“If you know the road ahead is washed out, you don’t keep driving down it,” said Santer, who in 1998 was awarded a MacArthur Fellowship “genius grant” for his statistical analyses that first linked actions by humans to global warming. “We have a responsibility to point out that the science is credible. … This letter is an attempt to affirm the reality of human-caused warming — and the serious consequences of doing nothing.”

Democratic presidential candidate Hillary Clinton has promised to accelerate President Barack Obama’s efforts on climate change and says the U.S. could produce a third of the nation’s electricity from renewable energy sources by 2027.

Still, Clinton has not yet embraced the one policy that many see as the best way to stop global warming: a carbon tax. Her campaign faces the tough challenge of appealing to both younger voters — who supported Vermont Sen. Bernie Sanders for his opposition to the Keystone pipeline and Arctic drilling — and older, pro-oil voters in swing states like Ohio.

In his first major speech on energy policy last May, Trump called the climate change deal “bad for U.S. business” and said the pact allows “foreign bureaucrats control over how much energy we use.”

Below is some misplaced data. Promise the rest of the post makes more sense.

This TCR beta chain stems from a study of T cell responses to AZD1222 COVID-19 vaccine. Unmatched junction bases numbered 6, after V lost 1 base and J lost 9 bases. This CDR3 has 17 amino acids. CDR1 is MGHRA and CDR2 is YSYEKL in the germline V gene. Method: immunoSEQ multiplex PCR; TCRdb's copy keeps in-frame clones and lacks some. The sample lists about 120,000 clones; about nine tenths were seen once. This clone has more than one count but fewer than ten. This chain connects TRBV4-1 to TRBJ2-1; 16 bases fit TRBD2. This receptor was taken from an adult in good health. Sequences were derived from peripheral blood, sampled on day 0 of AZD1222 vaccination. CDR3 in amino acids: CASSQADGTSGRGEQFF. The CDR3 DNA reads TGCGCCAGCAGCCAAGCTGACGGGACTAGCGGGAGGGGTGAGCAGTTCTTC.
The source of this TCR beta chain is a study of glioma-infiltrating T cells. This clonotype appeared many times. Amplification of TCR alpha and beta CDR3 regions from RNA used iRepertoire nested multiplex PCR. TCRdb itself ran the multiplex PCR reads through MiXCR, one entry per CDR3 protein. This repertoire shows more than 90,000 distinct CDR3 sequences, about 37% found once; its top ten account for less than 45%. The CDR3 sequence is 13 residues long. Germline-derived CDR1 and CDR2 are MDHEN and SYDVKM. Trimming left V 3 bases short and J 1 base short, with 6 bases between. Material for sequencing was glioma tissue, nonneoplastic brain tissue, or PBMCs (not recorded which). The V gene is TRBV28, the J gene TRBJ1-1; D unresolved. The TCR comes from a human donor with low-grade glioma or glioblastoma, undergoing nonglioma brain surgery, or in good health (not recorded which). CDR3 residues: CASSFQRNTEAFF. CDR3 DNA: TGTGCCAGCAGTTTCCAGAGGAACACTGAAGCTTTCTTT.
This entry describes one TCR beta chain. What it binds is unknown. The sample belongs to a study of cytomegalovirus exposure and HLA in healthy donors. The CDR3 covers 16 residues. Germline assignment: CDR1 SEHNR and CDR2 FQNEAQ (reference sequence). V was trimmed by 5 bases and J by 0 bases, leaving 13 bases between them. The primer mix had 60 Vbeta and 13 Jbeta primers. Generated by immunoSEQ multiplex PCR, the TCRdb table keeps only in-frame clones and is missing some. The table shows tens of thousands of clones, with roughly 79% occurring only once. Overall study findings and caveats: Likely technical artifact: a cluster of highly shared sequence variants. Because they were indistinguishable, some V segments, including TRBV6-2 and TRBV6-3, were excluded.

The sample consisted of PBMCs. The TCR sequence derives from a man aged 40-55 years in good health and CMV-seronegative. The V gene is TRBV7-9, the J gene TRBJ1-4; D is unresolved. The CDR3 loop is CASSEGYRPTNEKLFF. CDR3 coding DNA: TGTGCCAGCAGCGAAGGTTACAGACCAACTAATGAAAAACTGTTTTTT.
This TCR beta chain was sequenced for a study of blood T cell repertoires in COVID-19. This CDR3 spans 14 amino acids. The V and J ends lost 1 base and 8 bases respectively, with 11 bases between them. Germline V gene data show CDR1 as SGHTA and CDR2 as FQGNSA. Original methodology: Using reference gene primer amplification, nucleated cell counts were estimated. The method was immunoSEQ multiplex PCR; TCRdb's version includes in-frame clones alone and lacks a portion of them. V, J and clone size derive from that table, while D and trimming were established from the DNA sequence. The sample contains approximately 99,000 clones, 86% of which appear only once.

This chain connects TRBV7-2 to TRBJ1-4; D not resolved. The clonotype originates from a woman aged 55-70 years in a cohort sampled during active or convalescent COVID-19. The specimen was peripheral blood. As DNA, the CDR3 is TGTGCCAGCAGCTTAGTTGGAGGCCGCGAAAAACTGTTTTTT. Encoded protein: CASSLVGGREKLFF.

Trump intends to make America Great as a gunland, escalate nuclear wars and expose her to global warming climatic vagaries

In August, a news release from the Trump campaign on economic policy vowed to rescind “all the job-destroying Obama executive actions, including the Climate Action Plan.”

In an interview with The Washington Post’s editorial board in March, Trump said that “perhaps there’s a minor effect” to the Earth’s climate from greenhouse gas emissions. “But,” he added, “I’m not a big believer in man-made climate change.”

Like many climate change deniers, Trump also fails to understand the difference between weather and climate: Weather is what the atmosphere does in the short term; climate is the long-term average of weather, shaped by global forces such as the accumulation of greenhouse gases. While visiting California on a December day in 2013, he tweeted: “I’m in Los Angeles and it’s freezing. Global warming is a total, and very expensive, hoax!”

The Trump campaign did not immediately respond to the letter.

The Paris pact was the result of years of negotiations under the United Nations’ Framework Convention on Climate Change. It’s unclear whether the next president could actually change the Paris accord, which will have legal force once it is ratified in January by 55 countries that contribute 55 percent of global emissions. If ratified, the U.S. would have to wait four years to withdraw from the deal.